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What US elections mean to India

Kalyani Shankar |

The mid-term election results in the United States this week show the end of one-party rule as the Democrats have recaptured the House of Representatives. All 435 seats in the House of Representatives, 35 of the 100 seats in the Senate and 36 of the 50 Governors were up for election. Both sides claimed victory. Even after losing the House, President Trump tweeted “Tremendous success tonight. Thank you all!” No doubt Democrats did well but not well enough as the Republicans keeping the Senate is a big thing indeed. But Democrats will use the House as their base.

Interestingly, at a time when Trump wants to tighten US immigration policy there is a growing number of Indian-Americans entering politics besides giving huge donations to American candidates. The emergence of a large number of young Indian- American candidates reflects the growing realisation among this small minority community of the importance of political influence.

Among them 12, including four incumbents, were running for the House and one for the Senate: a record in itself. For the first time, over 50 were on the ballot on Tuesday. Of these, the four incumbent Democrats retained their seats. More than a dozen others won various other races across the country on Tuesday. They picked up more seats in the State assemblies.

What will be the impact of the US elections on India? Trump can expect the Democrats in the house to tinker with his China policy, his tax policy etc. but India has bipartisan support. Though Trump’s setback in the midterm polls might not affect much of his foreign policy but the influence of the House cannot be ignored. India has to be prepared if Trump’s relations with the House are strained. The growing influence of the Indian Diaspora, as well as the India’s big market and investment opportunities, attract the US. New Delhi will have to step up efforts to convince the Democrats in the House in favour of India on irksome issues like trade and tariff as well as immigration issues.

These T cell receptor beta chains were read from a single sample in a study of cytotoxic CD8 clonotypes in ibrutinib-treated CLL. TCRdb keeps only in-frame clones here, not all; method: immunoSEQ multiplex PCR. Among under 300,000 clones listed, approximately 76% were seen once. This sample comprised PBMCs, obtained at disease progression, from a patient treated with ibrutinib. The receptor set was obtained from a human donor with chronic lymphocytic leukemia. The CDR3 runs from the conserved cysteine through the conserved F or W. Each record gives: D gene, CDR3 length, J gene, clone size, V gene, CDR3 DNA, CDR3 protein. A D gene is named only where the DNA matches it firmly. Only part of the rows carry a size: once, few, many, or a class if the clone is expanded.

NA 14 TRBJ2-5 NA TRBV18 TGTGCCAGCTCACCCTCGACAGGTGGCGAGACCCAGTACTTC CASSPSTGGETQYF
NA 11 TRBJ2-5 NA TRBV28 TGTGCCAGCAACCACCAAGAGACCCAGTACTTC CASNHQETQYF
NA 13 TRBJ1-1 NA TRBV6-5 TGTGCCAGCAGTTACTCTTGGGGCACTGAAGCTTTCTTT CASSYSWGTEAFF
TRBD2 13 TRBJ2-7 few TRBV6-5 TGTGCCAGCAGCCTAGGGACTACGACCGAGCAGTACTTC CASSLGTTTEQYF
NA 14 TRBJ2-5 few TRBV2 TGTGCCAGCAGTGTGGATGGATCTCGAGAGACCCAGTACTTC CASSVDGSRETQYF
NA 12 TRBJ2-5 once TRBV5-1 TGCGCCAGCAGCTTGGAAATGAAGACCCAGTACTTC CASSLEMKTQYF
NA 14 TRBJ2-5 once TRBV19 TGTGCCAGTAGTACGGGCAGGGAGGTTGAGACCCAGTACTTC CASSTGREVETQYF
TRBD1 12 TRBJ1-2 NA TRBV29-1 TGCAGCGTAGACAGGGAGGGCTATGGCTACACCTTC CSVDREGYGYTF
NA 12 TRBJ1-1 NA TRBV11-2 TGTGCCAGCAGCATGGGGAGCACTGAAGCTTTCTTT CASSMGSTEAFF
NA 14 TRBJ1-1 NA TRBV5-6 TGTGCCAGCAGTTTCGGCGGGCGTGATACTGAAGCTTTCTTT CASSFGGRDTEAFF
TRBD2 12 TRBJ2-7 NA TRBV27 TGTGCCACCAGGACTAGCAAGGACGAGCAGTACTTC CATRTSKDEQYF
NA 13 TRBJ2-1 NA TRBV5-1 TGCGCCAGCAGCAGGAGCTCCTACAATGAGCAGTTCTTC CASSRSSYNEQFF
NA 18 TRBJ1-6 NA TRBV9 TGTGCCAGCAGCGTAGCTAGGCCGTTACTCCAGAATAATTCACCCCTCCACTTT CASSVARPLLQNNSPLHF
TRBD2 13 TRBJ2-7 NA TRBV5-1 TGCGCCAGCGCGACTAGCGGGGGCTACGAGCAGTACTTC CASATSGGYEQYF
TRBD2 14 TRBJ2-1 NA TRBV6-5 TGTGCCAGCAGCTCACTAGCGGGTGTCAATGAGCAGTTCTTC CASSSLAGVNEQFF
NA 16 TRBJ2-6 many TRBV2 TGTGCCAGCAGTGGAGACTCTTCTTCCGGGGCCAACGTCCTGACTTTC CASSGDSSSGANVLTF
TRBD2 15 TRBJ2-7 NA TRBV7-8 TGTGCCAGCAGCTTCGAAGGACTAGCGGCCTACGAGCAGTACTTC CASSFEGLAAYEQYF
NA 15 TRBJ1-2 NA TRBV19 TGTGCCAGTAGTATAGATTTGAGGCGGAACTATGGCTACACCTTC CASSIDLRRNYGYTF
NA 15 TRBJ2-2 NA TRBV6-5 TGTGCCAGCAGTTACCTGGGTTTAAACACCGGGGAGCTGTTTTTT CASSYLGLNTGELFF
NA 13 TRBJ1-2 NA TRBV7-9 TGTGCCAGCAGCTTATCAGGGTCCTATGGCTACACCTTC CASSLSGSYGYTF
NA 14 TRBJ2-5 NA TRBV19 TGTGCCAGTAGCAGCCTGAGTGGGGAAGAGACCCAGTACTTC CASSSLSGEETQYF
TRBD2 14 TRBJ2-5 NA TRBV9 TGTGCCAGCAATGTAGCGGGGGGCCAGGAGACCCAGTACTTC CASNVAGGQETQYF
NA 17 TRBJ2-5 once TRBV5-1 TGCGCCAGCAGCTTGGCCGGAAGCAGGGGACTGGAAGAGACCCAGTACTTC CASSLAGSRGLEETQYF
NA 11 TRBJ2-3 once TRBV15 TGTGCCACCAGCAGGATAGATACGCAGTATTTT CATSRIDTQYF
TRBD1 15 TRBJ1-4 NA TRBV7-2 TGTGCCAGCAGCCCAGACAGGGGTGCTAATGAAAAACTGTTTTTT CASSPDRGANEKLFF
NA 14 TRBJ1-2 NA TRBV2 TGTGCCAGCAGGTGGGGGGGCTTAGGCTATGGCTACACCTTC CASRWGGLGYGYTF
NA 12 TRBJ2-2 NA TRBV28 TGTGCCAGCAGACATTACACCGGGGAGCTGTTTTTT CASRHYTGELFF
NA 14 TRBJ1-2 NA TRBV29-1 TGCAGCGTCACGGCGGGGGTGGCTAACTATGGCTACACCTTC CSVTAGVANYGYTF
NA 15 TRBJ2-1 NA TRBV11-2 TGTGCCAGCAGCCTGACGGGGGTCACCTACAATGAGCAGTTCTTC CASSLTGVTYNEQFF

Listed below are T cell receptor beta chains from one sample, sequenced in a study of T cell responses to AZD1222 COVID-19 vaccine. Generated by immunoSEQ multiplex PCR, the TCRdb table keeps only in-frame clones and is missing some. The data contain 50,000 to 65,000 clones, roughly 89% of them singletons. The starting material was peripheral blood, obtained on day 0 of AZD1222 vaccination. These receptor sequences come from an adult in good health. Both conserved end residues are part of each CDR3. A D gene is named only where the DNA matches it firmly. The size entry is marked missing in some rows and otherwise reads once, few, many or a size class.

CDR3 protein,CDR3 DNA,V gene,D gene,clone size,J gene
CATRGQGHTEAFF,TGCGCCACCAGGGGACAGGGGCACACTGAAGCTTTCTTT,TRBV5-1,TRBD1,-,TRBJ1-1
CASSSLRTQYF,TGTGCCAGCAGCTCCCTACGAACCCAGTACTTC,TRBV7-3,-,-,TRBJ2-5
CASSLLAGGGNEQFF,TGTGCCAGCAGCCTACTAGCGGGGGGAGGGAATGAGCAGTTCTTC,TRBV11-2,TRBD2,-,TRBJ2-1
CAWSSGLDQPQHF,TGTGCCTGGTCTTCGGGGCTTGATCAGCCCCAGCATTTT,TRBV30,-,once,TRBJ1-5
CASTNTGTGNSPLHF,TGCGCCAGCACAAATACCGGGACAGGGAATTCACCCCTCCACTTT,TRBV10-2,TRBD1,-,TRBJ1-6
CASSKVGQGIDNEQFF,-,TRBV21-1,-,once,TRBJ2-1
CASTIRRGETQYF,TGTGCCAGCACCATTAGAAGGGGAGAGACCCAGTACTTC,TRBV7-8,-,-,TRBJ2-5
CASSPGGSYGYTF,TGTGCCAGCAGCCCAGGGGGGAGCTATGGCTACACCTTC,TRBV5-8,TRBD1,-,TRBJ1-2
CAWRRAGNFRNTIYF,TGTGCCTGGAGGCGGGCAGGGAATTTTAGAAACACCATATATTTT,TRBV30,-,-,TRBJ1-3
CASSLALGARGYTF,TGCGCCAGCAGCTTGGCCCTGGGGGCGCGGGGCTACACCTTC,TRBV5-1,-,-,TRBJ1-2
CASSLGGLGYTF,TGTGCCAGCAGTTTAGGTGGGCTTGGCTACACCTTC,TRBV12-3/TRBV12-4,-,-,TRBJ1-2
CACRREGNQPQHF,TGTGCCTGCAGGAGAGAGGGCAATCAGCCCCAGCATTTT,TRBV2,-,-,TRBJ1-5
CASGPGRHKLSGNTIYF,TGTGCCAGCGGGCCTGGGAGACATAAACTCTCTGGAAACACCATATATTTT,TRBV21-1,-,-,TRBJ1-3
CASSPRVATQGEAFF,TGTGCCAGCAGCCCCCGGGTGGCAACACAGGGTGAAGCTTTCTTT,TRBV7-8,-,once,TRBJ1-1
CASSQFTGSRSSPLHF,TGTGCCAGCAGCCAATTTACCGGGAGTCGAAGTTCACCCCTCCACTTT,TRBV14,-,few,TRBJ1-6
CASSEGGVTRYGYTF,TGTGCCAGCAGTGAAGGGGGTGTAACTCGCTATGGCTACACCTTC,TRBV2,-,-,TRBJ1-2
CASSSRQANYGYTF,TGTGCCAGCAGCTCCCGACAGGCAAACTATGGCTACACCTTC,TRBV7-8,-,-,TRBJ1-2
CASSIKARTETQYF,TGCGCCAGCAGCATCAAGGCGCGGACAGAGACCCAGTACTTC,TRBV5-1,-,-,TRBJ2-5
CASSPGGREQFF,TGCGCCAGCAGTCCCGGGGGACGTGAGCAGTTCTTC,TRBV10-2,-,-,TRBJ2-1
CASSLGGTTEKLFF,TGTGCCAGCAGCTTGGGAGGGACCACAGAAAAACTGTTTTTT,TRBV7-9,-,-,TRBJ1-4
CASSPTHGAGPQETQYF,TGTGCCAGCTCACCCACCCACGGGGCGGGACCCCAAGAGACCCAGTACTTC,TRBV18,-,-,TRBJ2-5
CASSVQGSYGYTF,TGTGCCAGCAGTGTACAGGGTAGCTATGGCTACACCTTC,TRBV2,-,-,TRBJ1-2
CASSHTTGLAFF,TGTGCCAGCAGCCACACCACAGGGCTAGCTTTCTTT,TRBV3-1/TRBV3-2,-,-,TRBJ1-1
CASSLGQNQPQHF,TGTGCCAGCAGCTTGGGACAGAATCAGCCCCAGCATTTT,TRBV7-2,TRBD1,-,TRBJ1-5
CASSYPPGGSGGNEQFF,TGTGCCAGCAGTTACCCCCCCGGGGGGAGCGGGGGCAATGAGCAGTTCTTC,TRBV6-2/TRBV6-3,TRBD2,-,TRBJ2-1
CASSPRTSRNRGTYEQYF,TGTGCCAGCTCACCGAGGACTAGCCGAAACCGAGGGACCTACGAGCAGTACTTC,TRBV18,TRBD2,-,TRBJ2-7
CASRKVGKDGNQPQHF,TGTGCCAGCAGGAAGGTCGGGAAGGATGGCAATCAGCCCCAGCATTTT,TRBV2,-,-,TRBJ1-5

Still, there are some sensitive issues which need resolution. New Delhi is caught by the import of Iran oil. The US has introduced tough sanctions against Iran. India imports most of its oil requirement from Iran and the ban would hurt India. For now, there is some respite for India as the US has given a short waiver on the purchase of Iranian oil. That is not enough.

One of the concerns is the hawkish trade policy of Trump and his efforts to re-negotiate deals. The US is India’s largest trading partner. This is bound to grow substantially in coming years. India is caught in the trade war between US and China after Trump imposed tariffs on $250 billion worth of Chinese goods. Though New Delhi refused to tow the American line on China and is following a middle path, this balance has to be maintained.

After the recent introduction of a tighter immigration policy and the H1B visa restrictions, India is one of the most affected nations because Trump has been making it difficult for American employers to outsource with his “ America First’ policy. Many Indian companies like Infosys and Tata Consultancy Services are impacted. The restriction on H4 visas will also impact Indian spouses. Now the move to deny birth rights to those babies born in the US to illegal immigrants is also seen as hitting at the immigrant Indian population in the US. The tighter immigration policy depends on who holds power in the Senate and the House of Representatives.

India-US cooperation is poised to enter a new phase with the US moving India up into Tier-1 of the “Strategic Trade Authorisation”. India’s acquisition of Defence equipment from the US has already reached the $10 billion mark. Now some of the hardliners in the Trump camp are upset with India’s purchase of Russian defence systems. Russian President Vladimir Putin’s recent visit to India for a bilateral summit had ironed out some of the differences as Russia too was feeling that New Delhi was leaning towards the US too much.

The more basic question is not relations with India but US-Pakistan relations and how Trump will handle them with a divided Congress. How will he deal with Pakistan and its new Prime Minister Imran Khan? Those ups and downs will impact India more than direct Indo-US relations.

Everything now is moving towards the 2020 Presidential polls. Therefore you can expect a gridlock and more positioning of parties in the US. With a divided Congress, President Trump will face some restraints in carrying out his agenda. Experts say that he may focus more on domestic politics than foreign policy.